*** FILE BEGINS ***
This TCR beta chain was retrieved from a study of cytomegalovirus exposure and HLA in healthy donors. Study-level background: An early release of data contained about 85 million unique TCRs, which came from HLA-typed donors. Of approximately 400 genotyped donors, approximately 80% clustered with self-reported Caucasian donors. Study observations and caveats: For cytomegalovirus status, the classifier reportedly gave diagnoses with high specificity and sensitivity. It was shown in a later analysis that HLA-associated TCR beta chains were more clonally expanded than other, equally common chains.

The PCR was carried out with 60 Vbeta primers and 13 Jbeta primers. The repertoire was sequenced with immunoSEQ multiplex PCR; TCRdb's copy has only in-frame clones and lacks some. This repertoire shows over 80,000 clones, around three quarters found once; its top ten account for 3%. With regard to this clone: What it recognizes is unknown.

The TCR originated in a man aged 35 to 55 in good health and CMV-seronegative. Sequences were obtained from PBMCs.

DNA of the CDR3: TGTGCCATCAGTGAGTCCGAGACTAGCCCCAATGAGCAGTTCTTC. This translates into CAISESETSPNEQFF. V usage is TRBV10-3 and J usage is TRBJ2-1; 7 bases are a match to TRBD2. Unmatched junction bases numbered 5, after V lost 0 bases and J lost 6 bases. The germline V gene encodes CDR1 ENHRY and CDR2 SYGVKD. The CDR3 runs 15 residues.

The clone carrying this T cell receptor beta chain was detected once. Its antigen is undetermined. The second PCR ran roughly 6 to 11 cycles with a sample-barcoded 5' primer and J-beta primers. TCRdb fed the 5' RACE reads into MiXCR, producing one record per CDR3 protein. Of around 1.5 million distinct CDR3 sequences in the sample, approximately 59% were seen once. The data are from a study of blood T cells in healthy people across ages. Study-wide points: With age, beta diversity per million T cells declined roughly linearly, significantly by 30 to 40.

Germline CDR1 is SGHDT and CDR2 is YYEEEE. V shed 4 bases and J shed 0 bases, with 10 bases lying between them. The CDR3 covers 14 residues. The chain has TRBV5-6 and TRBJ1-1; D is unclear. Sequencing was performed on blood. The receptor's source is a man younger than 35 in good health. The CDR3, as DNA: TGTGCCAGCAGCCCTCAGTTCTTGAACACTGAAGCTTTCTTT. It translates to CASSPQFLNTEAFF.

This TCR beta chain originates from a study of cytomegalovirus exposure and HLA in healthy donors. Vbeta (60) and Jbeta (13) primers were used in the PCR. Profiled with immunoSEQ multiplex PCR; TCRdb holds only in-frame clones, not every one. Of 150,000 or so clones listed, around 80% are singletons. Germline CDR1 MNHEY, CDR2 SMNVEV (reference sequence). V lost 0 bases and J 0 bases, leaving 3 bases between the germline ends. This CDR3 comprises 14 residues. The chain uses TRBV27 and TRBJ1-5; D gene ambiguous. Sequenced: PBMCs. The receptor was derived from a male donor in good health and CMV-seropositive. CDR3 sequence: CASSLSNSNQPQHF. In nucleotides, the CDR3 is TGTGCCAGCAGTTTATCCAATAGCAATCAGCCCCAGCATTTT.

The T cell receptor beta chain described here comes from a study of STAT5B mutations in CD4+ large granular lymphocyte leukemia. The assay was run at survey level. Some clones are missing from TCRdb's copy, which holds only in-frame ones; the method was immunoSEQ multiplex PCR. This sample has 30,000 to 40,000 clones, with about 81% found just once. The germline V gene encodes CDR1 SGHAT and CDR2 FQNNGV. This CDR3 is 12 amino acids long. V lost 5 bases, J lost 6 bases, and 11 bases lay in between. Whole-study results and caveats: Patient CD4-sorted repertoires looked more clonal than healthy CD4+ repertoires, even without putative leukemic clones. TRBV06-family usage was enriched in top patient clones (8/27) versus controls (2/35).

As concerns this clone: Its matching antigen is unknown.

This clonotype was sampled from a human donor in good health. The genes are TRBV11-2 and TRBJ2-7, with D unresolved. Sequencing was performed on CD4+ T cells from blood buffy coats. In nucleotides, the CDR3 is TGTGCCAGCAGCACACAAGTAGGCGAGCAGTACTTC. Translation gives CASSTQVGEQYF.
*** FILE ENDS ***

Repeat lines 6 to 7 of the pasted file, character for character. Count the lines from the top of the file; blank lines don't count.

Germline CDR1 is SGHDT and CDR2 is YYEEEE. V shed 4 bases and J shed 0 bases, with 10 bases lying between them. The CDR3 covers 14 residues. The chain has TRBV5-6 and TRBJ1-1; D is unclear. Sequencing was performed on blood. The receptor's source is a man younger than 35 in good health. The CDR3, as DNA: TGTGCCAGCAGCCCTCAGTTCTTGAACACTGAAGCTTTCTTT. It translates to CASSPQFLNTEAFF.

This TCR beta chain originates from a study of cytomegalovirus exposure and HLA in healthy donors. Vbeta (60) and Jbeta (13) primers were used in the PCR. Profiled with immunoSEQ multiplex PCR; TCRdb holds only in-frame clones, not every one. Of 150,000 or so clones listed, around 80% are singletons. Germline CDR1 MNHEY, CDR2 SMNVEV (reference sequence). V lost 0 bases and J 0 bases, leaving 3 bases between the germline ends. This CDR3 comprises 14 residues. The chain uses TRBV27 and TRBJ1-5; D gene ambiguous. Sequenced: PBMCs. The receptor was derived from a male donor in good health and CMV-seropositive. CDR3 sequence: CASSLSNSNQPQHF. In nucleotides, the CDR3 is TGTGCCAGCAGTTTATCCAATAGCAATCAGCCCCAGCATTTT.